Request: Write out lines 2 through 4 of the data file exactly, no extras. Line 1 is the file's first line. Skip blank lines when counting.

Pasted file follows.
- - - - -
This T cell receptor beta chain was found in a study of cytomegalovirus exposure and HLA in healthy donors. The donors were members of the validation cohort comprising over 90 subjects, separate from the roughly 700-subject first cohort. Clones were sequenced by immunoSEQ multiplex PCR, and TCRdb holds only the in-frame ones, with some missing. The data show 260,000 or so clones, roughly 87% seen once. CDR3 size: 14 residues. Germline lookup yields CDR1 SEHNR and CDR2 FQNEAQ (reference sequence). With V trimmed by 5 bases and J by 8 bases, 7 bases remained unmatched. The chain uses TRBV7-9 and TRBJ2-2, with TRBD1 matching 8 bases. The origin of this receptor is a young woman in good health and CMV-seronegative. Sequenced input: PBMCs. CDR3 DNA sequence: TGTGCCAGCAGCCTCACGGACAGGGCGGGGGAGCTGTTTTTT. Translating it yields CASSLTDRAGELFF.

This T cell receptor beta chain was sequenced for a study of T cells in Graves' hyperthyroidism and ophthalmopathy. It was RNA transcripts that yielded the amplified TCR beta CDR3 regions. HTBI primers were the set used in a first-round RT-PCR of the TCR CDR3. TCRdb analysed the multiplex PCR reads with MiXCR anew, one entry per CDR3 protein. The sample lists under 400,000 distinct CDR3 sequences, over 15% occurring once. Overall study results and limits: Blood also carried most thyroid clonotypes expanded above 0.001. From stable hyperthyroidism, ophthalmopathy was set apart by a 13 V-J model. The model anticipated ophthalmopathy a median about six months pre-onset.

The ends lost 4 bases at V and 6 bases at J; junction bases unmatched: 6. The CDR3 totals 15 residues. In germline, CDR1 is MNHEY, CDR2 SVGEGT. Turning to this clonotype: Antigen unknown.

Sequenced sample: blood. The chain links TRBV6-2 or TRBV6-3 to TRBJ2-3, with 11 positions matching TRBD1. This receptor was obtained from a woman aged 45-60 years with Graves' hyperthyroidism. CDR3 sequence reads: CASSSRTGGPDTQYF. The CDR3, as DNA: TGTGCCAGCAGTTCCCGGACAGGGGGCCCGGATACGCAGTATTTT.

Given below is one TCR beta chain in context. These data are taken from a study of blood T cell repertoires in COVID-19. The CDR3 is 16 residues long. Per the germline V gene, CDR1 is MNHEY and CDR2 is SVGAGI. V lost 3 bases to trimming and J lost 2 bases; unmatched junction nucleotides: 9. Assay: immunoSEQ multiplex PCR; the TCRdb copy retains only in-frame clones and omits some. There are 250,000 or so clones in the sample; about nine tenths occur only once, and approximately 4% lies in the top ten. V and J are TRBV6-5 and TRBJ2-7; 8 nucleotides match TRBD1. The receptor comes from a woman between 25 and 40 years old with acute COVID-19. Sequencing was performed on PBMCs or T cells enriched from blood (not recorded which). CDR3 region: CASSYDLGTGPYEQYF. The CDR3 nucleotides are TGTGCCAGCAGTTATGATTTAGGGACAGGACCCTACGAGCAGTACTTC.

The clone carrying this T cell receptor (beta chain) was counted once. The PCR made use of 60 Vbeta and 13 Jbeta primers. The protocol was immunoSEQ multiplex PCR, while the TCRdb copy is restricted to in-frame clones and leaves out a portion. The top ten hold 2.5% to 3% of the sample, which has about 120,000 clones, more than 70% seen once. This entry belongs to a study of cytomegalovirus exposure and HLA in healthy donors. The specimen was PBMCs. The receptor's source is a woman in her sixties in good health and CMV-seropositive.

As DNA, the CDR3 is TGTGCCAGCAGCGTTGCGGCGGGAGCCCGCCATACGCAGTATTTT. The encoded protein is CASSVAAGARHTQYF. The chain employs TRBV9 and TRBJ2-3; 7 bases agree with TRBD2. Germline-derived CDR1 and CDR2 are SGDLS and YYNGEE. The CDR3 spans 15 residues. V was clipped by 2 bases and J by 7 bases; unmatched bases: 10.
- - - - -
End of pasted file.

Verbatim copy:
This T cell receptor beta chain was sequenced for a study of T cells in Graves' hyperthyroidism and ophthalmopathy. It was RNA transcripts that yielded the amplified TCR beta CDR3 regions. HTBI primers were the set used in a first-round RT-PCR of the TCR CDR3. TCRdb analysed the multiplex PCR reads with MiXCR anew, one entry per CDR3 protein. The sample lists under 400,000 distinct CDR3 sequences, over 15% occurring once. Overall study results and limits: Blood also carried most thyroid clonotypes expanded above 0.001. From stable hyperthyroidism, ophthalmopathy was set apart by a 13 V-J model. The model anticipated ophthalmopathy a median about six months pre-onset.

The ends lost 4 bases at V and 6 bases at J; junction bases unmatched: 6. The CDR3 totals 15 residues. In germline, CDR1 is MNHEY, CDR2 SVGEGT. Turning to this clonotype: Antigen unknown.

Sequenced sample: blood. The chain links TRBV6-2 or TRBV6-3 to TRBJ2-3, with 11 positions matching TRBD1. This receptor was obtained from a woman aged 45-60 years with Graves' hyperthyroidism. CDR3 sequence reads: CASSSRTGGPDTQYF. The CDR3, as DNA: TGTGCCAGCAGTTCCCGGACAGGGGGCCCGGATACGCAGTATTTT.